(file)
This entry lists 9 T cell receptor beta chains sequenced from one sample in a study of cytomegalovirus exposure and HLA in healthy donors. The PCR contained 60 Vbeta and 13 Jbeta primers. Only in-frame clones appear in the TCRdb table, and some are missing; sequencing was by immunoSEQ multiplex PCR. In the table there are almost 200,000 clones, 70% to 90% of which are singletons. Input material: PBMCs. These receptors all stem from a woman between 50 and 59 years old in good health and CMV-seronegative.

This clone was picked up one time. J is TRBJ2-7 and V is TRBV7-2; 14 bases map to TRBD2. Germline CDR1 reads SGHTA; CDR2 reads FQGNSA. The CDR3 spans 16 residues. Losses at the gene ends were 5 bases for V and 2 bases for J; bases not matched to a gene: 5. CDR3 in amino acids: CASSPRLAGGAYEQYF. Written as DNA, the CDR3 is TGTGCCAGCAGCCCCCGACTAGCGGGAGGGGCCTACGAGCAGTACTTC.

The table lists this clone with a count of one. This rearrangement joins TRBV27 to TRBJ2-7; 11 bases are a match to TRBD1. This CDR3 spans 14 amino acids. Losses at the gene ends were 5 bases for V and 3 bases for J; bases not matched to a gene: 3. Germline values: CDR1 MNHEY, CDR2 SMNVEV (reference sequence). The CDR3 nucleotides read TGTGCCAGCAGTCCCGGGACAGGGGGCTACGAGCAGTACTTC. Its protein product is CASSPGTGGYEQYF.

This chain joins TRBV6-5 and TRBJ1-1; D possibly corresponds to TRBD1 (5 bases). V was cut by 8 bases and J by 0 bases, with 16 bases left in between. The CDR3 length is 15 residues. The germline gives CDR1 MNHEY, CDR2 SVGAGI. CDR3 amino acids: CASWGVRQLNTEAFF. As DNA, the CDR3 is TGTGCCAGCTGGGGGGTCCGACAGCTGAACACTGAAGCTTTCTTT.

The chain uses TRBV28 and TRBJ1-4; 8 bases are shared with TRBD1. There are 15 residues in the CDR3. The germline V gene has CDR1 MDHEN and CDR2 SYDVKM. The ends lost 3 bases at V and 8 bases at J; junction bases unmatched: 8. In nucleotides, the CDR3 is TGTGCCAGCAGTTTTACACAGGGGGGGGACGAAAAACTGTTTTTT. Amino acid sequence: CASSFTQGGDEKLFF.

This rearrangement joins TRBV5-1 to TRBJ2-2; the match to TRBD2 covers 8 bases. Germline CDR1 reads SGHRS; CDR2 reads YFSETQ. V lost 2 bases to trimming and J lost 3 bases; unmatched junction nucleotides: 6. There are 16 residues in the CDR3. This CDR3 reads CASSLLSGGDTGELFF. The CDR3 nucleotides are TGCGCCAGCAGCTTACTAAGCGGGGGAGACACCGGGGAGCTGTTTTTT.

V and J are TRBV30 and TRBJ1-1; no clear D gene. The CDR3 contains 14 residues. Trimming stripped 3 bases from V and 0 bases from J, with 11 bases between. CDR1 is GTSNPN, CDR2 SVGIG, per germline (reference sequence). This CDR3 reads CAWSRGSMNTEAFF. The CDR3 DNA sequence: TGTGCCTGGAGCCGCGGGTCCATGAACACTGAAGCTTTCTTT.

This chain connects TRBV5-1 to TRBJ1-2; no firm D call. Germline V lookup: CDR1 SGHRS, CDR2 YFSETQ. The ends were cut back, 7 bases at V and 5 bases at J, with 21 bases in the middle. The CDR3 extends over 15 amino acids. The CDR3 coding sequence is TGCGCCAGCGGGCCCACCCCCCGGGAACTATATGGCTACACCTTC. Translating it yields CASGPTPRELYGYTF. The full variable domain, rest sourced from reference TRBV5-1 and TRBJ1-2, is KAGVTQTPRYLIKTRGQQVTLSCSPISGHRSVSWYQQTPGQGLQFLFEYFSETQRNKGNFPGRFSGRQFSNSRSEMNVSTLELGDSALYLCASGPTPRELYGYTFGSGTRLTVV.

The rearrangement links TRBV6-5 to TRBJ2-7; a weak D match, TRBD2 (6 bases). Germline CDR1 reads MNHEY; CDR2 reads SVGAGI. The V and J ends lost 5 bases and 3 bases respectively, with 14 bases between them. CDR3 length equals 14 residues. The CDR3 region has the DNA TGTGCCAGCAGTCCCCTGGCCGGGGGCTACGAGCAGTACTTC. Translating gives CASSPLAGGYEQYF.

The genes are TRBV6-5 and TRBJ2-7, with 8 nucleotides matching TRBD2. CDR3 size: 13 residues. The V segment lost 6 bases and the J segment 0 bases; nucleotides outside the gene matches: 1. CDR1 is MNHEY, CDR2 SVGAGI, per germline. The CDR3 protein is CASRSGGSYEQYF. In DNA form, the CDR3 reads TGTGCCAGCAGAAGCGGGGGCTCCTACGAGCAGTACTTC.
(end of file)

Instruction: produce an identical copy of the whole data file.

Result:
This entry lists 9 T cell receptor beta chains sequenced from one sample in a study of cytomegalovirus exposure and HLA in healthy donors. The PCR contained 60 Vbeta and 13 Jbeta primers. Only in-frame clones appear in the TCRdb table, and some are missing; sequencing was by immunoSEQ multiplex PCR. In the table there are almost 200,000 clones, 70% to 90% of which are singletons. Input material: PBMCs. These receptors all stem from a woman between 50 and 59 years old in good health and CMV-seronegative.

This clone was picked up one time. J is TRBJ2-7 and V is TRBV7-2; 14 bases map to TRBD2. Germline CDR1 reads SGHTA; CDR2 reads FQGNSA. The CDR3 spans 16 residues. Losses at the gene ends were 5 bases for V and 2 bases for J; bases not matched to a gene: 5. CDR3 in amino acids: CASSPRLAGGAYEQYF. Written as DNA, the CDR3 is TGTGCCAGCAGCCCCCGACTAGCGGGAGGGGCCTACGAGCAGTACTTC.

The table lists this clone with a count of one. This rearrangement joins TRBV27 to TRBJ2-7; 11 bases are a match to TRBD1. This CDR3 spans 14 amino acids. Losses at the gene ends were 5 bases for V and 3 bases for J; bases not matched to a gene: 3. Germline values: CDR1 MNHEY, CDR2 SMNVEV (reference sequence). The CDR3 nucleotides read TGTGCCAGCAGTCCCGGGACAGGGGGCTACGAGCAGTACTTC. Its protein product is CASSPGTGGYEQYF.

This chain joins TRBV6-5 and TRBJ1-1; D possibly corresponds to TRBD1 (5 bases). V was cut by 8 bases and J by 0 bases, with 16 bases left in between. The CDR3 length is 15 residues. The germline gives CDR1 MNHEY, CDR2 SVGAGI. CDR3 amino acids: CASWGVRQLNTEAFF. As DNA, the CDR3 is TGTGCCAGCTGGGGGGTCCGACAGCTGAACACTGAAGCTTTCTTT.

The chain uses TRBV28 and TRBJ1-4; 8 bases are shared with TRBD1. There are 15 residues in the CDR3. The germline V gene has CDR1 MDHEN and CDR2 SYDVKM. The ends lost 3 bases at V and 8 bases at J; junction bases unmatched: 8. In nucleotides, the CDR3 is TGTGCCAGCAGTTTTACACAGGGGGGGGACGAAAAACTGTTTTTT. Amino acid sequence: CASSFTQGGDEKLFF.

This rearrangement joins TRBV5-1 to TRBJ2-2; the match to TRBD2 covers 8 bases. Germline CDR1 reads SGHRS; CDR2 reads YFSETQ. V lost 2 bases to trimming and J lost 3 bases; unmatched junction nucleotides: 6. There are 16 residues in the CDR3. This CDR3 reads CASSLLSGGDTGELFF. The CDR3 nucleotides are TGCGCCAGCAGCTTACTAAGCGGGGGAGACACCGGGGAGCTGTTTTTT.

V and J are TRBV30 and TRBJ1-1; no clear D gene. The CDR3 contains 14 residues. Trimming stripped 3 bases from V and 0 bases from J, with 11 bases between. CDR1 is GTSNPN, CDR2 SVGIG, per germline (reference sequence). This CDR3 reads CAWSRGSMNTEAFF. The CDR3 DNA sequence: TGTGCCTGGAGCCGCGGGTCCATGAACACTGAAGCTTTCTTT.

This chain connects TRBV5-1 to TRBJ1-2; no firm D call. Germline V lookup: CDR1 SGHRS, CDR2 YFSETQ. The ends were cut back, 7 bases at V and 5 bases at J, with 21 bases in the middle. The CDR3 extends over 15 amino acids. The CDR3 coding sequence is TGCGCCAGCGGGCCCACCCCCCGGGAACTATATGGCTACACCTTC. Translating it yields CASGPTPRELYGYTF. The full variable domain, rest sourced from reference TRBV5-1 and TRBJ1-2, is KAGVTQTPRYLIKTRGQQVTLSCSPISGHRSVSWYQQTPGQGLQFLFEYFSETQRNKGNFPGRFSGRQFSNSRSEMNVSTLELGDSALYLCASGPTPRELYGYTFGSGTRLTVV.

The rearrangement links TRBV6-5 to TRBJ2-7; a weak D match, TRBD2 (6 bases). Germline CDR1 reads MNHEY; CDR2 reads SVGAGI. The V and J ends lost 5 bases and 3 bases respectively, with 14 bases between them. CDR3 length equals 14 residues. The CDR3 region has the DNA TGTGCCAGCAGTCCCCTGGCCGGGGGCTACGAGCAGTACTTC. Translating gives CASSPLAGGYEQYF.

The genes are TRBV6-5 and TRBJ2-7, with 8 nucleotides matching TRBD2. CDR3 size: 13 residues. The V segment lost 6 bases and the J segment 0 bases; nucleotides outside the gene matches: 1. CDR1 is MNHEY, CDR2 SVGAGI, per germline. The CDR3 protein is CASRSGGSYEQYF. In DNA form, the CDR3 reads TGTGCCAGCAGAAGCGGGGGCTCCTACGAGCAGTACTTC.